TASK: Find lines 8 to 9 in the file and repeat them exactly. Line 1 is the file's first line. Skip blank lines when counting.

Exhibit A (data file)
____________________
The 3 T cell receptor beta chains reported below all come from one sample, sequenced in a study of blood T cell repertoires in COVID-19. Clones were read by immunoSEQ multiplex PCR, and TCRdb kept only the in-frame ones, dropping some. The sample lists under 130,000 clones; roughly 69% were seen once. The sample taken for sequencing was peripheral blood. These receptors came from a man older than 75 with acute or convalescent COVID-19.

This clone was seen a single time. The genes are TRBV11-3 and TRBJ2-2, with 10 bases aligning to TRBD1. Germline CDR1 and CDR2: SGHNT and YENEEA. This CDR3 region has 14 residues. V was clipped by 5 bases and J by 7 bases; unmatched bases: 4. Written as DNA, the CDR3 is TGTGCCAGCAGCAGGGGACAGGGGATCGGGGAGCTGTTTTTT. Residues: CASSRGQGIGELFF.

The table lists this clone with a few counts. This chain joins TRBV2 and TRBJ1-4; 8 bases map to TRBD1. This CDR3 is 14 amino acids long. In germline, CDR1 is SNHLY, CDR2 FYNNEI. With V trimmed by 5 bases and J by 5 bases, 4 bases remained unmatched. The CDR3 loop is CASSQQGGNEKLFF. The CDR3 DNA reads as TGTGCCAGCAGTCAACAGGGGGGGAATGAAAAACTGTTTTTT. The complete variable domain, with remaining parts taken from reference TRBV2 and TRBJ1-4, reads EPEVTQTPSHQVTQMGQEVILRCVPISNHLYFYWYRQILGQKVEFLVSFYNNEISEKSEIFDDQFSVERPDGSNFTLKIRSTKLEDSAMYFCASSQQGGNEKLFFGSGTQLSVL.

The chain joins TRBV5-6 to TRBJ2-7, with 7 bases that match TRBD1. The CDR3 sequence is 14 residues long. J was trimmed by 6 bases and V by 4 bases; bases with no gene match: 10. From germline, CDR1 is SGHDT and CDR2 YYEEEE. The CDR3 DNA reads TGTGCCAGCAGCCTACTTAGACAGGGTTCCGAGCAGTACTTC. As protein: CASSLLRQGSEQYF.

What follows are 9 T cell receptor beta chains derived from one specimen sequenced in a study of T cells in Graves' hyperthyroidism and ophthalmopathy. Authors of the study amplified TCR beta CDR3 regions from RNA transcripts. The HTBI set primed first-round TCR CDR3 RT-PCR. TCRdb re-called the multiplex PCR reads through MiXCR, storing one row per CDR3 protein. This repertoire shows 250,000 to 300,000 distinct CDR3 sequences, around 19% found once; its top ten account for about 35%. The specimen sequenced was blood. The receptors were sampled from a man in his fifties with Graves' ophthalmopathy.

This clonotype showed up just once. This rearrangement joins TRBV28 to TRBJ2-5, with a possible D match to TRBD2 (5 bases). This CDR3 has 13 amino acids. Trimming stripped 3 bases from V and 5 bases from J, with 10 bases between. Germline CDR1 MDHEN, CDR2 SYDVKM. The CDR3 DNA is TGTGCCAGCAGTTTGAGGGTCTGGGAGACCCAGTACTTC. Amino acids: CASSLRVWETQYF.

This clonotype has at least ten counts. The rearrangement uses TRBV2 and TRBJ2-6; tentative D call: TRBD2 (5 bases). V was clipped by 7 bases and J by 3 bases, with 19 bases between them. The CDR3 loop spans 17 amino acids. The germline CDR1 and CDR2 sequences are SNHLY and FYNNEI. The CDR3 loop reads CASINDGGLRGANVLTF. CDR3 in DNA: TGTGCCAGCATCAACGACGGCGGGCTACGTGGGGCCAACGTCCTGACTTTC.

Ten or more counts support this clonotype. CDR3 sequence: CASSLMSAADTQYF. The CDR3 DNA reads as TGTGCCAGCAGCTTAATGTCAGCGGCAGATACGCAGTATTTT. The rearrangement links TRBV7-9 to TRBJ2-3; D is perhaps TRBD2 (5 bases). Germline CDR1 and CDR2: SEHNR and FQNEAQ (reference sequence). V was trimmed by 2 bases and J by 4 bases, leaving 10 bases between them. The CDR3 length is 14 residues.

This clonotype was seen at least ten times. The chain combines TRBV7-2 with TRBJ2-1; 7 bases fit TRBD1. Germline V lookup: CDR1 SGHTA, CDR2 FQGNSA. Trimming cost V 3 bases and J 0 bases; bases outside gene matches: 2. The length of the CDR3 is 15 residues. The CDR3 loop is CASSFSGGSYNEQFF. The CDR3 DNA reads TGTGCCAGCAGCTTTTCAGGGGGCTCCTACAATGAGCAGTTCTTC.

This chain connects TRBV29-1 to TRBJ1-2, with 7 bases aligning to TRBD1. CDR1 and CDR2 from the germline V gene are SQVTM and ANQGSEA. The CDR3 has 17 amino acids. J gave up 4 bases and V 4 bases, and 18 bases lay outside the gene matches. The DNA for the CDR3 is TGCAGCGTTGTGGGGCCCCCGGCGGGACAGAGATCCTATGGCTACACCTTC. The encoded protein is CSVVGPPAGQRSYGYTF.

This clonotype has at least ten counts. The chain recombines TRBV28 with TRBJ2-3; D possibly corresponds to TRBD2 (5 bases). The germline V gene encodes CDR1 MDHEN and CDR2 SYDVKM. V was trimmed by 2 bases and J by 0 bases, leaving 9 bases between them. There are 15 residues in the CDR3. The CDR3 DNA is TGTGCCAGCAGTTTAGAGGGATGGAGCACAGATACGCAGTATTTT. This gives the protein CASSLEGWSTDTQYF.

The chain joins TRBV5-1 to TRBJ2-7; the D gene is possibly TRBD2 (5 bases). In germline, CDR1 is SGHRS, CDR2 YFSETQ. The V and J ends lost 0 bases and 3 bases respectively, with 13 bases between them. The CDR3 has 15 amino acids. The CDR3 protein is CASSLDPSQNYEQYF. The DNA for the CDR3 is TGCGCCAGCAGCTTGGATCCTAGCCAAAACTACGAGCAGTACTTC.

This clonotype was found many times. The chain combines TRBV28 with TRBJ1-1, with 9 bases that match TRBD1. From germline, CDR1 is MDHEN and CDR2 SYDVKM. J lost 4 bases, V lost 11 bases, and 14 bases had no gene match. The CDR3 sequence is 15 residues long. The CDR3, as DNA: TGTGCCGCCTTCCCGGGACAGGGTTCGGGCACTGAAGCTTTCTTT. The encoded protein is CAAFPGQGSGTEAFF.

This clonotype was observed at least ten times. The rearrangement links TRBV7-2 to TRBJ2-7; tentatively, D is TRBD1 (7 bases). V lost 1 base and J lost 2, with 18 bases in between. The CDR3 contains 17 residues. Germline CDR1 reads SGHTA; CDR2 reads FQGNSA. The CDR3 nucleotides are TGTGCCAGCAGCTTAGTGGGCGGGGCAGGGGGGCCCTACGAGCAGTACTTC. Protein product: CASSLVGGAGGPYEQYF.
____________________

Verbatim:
Ten or more counts support this clonotype. CDR3 sequence: CASSLMSAADTQYF. The CDR3 DNA reads as TGTGCCAGCAGCTTAATGTCAGCGGCAGATACGCAGTATTTT. The rearrangement links TRBV7-9 to TRBJ2-3; D is perhaps TRBD2 (5 bases). Germline CDR1 and CDR2: SEHNR and FQNEAQ (reference sequence). V was trimmed by 2 bases and J by 4 bases, leaving 10 bases between them. The CDR3 length is 14 residues.

This clonotype was seen at least ten times. The chain combines TRBV7-2 with TRBJ2-1; 7 bases fit TRBD1. Germline V lookup: CDR1 SGHTA, CDR2 FQGNSA. Trimming cost V 3 bases and J 0 bases; bases outside gene matches: 2. The length of the CDR3 is 15 residues. The CDR3 loop is CASSFSGGSYNEQFF. The CDR3 DNA reads TGTGCCAGCAGCTTTTCAGGGGGCTCCTACAATGAGCAGTTCTTC.